Maquette Model Of the Gold Mermaid Figurehead for the Yacht Hi Esmaro was Built at Bath Iron Works in 1928 for Mr. Hiram Manville. She was 267 feet in length and was one of the super yachts built by Bath Iron Works in Maine. They also built the Famous Yacht Corsair for JP Morgan. As I mentioned the maquette descended in the Manville family and went from the family to me. I will have a letter from a family member testifying to these facts. There is a link to the auction information about the carving including several photos. None of the photos of the face do her justice so I have attached 2 photo of the face so you can get a better idea.
I also have included a link that provides information about the Hi-Esmoro including several photos of the yacht including bow shots which clearly show the figurehead on the yacht looking just like the model. The is a large model of the Yacht at the New York Yacht Club at their Newport club house which shows the figurehead which was given to the club by Manville because he was a member and it was customary for owners to give professional quality models to the club of the more major vessels.
By Richard Hunter
Figurehead Historian/ United Kingdom
The literal definition of a maquette is a sculptors small preliminary model or sketch, produced in the artist’s studio for a larger piece of artwork or sculpture, created in order to visualise how the finished item might look, maquettes where also created as a three-dimensional template to help scale up to a much larger finished work of art, maquettes of ships Figureheads are unusual, a number of Naval examples survive in major collections around the World, usually produced by the carver to be presented to the Sovereign for approval, once this was given the maquette would be presented to a favoured official or retained by the commissioning admiralty, merchant examples are extremely rare, in the case of the HI-ESMARO maquette we are looking at a piece created not as a presentation piece to show a prospective client, but as a working model created out of plaster on a wooden frame, HI-ESMARO was built for the American magnate Hiram Manville, proprietor of the Johns-Manville Company, at the Bath Iron works in Bath Maine, with a length of 267 feet and 1,333 tons, work began in 1928, she was launched on the 7th June 1929, with critical acclaim, being described as one of the most beautiful yachts afloat at that time, with an original price estimation of $769,000 she would in the end cost a staggering $900,000, equivalent to just over $12 million our time, as a proud owner Hiram Manville would have taken great interest in all aspects of the vessels design and layout ,not least in the style and subject of the vessels figurehead, an essential and aesthetically important element of the overall appearance of the vessel, the name HI-ESMARO has no obvious subject, being formed by the first syllables of his Christian name HI followed by ES the first two syllables of his daughter name Estelle, then part of his surname MA and finally his wife Romaine, a number of designs would have been produced in sketch form, once a design was settled to Mr Manville’s approval , in the case of the HI-ESMARO a young female mermaid semi-nude with a scaled fishtails, her left arm razed shielding her eyes as she scans the distant horizon, a scaled template of the bow would be produced by the carpentry department of the yard, and on this a three-dimensional model of the Figurehead would be produced, from this surviving maquette a full sized figurehead would have been produced again in plaster, to allow the carving to be cast in bronze, ready to be fitted on the bow, during the casting process this full sized representation may well have been lost, or destroyed during the process leaving the original small scale model, when it was no longer needed this fascinating survivor was given to the family of Hiram Manville and remained with them until its recent sale.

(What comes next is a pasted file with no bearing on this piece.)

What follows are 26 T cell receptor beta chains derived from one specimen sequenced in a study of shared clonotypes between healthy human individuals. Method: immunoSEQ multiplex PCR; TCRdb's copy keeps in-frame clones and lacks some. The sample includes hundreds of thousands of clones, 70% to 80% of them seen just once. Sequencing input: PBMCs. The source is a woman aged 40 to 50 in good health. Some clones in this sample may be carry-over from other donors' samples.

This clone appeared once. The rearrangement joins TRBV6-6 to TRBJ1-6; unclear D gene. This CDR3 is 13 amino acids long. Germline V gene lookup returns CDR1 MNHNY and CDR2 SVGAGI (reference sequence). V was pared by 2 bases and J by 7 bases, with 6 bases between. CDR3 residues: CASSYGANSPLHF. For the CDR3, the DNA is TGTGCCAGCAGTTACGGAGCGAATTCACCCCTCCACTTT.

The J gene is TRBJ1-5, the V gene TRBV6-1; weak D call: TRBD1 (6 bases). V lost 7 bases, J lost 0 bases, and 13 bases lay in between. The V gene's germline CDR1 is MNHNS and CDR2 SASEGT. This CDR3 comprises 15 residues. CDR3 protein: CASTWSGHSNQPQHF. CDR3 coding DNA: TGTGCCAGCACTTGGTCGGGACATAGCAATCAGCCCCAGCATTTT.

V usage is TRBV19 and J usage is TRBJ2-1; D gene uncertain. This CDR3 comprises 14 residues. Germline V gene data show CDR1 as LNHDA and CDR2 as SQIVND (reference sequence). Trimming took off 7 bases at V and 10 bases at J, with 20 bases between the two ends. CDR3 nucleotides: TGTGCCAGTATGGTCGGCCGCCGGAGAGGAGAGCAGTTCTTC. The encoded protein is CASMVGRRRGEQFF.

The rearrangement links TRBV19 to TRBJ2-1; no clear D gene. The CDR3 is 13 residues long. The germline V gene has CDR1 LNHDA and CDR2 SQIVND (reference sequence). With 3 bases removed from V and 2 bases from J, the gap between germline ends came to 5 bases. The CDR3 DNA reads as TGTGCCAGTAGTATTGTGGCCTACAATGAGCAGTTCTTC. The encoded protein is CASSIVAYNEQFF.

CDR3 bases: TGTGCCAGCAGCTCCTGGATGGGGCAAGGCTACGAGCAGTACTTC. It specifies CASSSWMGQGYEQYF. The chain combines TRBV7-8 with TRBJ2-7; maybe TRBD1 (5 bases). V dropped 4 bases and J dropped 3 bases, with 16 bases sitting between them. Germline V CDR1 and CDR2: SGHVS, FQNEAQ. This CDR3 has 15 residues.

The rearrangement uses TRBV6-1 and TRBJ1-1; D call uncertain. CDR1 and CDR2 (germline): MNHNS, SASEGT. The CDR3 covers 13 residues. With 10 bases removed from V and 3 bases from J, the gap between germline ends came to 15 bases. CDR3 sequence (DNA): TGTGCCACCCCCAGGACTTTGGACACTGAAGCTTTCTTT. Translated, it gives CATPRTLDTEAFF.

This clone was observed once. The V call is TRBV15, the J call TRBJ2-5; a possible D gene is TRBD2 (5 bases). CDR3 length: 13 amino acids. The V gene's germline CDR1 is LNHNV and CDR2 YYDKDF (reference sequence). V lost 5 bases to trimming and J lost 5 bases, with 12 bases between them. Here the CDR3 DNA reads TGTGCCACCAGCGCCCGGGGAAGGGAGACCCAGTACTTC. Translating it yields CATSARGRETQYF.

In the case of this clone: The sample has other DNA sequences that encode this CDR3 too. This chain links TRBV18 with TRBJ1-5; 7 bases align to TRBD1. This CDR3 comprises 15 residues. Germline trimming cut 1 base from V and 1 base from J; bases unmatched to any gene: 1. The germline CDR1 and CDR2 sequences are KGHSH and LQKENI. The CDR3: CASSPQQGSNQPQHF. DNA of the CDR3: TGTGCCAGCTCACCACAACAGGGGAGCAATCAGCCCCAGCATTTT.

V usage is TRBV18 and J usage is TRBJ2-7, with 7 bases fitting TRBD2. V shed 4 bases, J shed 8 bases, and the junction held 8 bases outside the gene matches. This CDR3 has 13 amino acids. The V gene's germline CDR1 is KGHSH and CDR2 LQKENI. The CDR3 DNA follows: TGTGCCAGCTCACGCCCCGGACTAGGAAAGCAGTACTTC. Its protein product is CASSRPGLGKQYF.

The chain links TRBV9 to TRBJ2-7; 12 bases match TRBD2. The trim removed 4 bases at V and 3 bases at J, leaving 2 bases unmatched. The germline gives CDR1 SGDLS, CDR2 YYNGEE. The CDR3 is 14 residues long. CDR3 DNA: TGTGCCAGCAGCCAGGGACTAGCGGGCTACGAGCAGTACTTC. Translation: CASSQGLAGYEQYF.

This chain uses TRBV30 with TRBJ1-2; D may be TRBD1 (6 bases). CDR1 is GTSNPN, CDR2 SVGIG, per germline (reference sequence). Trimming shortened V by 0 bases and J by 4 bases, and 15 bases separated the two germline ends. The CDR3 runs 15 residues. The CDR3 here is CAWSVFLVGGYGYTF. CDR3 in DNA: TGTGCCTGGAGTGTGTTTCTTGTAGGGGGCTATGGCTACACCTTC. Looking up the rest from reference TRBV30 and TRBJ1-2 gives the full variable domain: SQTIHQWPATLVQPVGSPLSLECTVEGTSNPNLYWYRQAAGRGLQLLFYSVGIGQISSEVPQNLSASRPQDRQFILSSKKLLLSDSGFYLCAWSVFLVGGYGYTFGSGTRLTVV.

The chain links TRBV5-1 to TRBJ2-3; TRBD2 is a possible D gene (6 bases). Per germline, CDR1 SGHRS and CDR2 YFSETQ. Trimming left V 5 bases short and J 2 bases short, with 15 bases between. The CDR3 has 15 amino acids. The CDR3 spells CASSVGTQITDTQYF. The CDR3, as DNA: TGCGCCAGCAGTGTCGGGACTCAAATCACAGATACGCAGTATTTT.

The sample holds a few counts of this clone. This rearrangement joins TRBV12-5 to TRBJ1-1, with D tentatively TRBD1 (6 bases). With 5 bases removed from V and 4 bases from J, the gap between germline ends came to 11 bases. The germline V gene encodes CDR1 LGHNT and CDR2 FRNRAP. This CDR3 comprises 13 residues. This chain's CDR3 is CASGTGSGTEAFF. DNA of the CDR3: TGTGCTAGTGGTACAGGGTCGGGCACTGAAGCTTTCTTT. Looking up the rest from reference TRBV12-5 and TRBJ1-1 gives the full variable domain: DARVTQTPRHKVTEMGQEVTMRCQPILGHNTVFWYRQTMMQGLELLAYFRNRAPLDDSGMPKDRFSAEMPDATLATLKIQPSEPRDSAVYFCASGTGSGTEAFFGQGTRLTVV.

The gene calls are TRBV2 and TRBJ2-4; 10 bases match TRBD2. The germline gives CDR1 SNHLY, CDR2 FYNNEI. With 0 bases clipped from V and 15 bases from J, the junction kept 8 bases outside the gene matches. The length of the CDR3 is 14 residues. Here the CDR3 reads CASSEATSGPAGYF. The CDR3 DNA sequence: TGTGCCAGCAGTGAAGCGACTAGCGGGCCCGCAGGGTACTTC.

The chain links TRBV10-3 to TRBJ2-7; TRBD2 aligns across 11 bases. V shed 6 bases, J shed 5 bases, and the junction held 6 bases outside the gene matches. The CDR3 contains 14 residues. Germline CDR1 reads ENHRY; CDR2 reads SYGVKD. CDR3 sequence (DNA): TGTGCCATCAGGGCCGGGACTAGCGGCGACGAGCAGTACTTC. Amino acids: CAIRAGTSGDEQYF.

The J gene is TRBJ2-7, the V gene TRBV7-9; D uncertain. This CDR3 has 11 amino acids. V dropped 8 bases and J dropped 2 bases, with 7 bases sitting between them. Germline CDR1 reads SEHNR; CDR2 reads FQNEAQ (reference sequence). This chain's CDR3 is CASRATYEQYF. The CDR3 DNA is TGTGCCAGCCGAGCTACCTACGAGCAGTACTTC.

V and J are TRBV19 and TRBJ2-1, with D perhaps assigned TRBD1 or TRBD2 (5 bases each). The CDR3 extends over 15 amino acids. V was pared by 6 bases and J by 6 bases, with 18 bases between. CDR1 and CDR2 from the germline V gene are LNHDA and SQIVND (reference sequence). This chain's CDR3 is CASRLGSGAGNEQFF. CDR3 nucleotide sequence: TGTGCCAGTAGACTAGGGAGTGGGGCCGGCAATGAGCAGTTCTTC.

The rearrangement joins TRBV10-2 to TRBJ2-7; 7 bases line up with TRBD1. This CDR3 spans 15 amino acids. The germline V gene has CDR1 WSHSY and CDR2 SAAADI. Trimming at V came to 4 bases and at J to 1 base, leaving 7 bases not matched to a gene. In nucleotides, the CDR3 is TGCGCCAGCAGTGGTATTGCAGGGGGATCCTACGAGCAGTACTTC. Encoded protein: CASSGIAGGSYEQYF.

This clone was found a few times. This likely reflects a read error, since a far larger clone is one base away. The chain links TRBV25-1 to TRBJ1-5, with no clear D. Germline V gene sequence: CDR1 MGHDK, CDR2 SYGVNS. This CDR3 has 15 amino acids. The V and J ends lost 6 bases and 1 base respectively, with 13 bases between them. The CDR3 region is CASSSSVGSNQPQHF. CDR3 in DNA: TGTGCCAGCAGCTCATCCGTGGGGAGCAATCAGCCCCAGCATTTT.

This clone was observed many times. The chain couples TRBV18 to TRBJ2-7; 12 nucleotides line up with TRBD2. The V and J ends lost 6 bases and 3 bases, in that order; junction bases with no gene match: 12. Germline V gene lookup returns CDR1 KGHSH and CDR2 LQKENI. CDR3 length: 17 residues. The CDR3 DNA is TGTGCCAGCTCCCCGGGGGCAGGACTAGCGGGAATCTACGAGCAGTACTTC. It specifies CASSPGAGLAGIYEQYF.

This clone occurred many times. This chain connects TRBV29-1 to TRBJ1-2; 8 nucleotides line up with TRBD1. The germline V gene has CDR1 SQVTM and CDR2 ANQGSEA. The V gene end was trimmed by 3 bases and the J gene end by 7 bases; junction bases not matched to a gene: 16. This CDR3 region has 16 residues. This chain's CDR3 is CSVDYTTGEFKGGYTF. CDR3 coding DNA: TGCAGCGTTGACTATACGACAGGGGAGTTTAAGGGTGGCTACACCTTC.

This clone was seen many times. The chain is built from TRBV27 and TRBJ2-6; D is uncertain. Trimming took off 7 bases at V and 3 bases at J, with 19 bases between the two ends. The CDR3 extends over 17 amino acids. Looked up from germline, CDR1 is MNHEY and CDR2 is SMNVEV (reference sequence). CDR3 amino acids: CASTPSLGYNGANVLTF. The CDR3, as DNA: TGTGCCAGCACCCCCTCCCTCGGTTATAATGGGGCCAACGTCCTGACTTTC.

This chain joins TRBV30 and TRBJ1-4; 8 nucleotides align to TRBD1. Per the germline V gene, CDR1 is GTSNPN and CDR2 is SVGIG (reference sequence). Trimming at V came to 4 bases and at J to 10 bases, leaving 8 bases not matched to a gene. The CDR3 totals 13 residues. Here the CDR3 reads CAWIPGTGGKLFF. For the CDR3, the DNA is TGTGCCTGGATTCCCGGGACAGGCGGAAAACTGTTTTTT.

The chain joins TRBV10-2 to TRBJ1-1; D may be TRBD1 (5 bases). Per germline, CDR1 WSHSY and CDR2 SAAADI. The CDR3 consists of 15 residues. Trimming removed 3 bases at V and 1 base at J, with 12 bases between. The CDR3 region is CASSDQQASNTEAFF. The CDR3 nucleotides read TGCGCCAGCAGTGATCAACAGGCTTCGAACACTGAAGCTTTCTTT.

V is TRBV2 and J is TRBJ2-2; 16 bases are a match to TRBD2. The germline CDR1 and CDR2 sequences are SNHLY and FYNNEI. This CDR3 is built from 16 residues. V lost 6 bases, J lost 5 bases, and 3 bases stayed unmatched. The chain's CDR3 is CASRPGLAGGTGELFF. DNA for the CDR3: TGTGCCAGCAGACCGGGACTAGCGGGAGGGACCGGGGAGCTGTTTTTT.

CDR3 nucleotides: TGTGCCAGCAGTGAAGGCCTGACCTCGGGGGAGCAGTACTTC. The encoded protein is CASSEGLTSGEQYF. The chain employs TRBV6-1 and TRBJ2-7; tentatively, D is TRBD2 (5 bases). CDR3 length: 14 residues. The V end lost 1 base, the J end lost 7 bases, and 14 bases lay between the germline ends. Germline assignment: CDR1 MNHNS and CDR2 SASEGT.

During its working life under the ownership of the Manville family HI-ESMORO was well documented and photographed on numerous occasions, the natural focus point being the Figurehead, in several surviving views this can be seen quite clearly and matches perfectly the figurehead we see in this remarkable maquette, right down to the delicate and sinuous flow of her hair, the August 1931 issue of the Fortune magazine carried a full page advertisement for the Bath Iron Works Corporation under the heading “Bath always builds good ships” featuring two large views of the HI-ESMORO from the bow and stern, indicating its pride in the vessel, the Manville family used HI-ESMORO for several voyages during the 1930’s , mindful of world events at the end of the 30’s the American government purchased her in October 1940, converted for use by the Navy as a coastal minelayer, operating in the Caribbean and Pacific waters she had known well before the War, with this change of owners and role, she was given the name USS Niagara and stationed at Noumea, New Caledonia, within a short time she was again reclassified as a patrol gunboat with the identification PG-52, sadly her service in the Navy was sort lived, on the 23rd May 1943 while en route to New
Guinea she was sunk by a Japanese bomber between Tulugi and New Guinea, despite serous and irrevocable damage not one of her 136 officers and men died or sustained serious injuries, many escaping from the yachts elegant stern, to be rescued by PT-146 and PT-147 coming alongside the stricken vessel, 14 years after being launched as a luxury yacht HI-ESMORO as the USS Niagara would receive a battle star for services during World War II, very little material has survived from the HI-ESMORO this Figurehead maquette is a rare and remarkable survivor offering a glimpse of a bygone art and age, when beauty and aesthetics triumphed over modernity.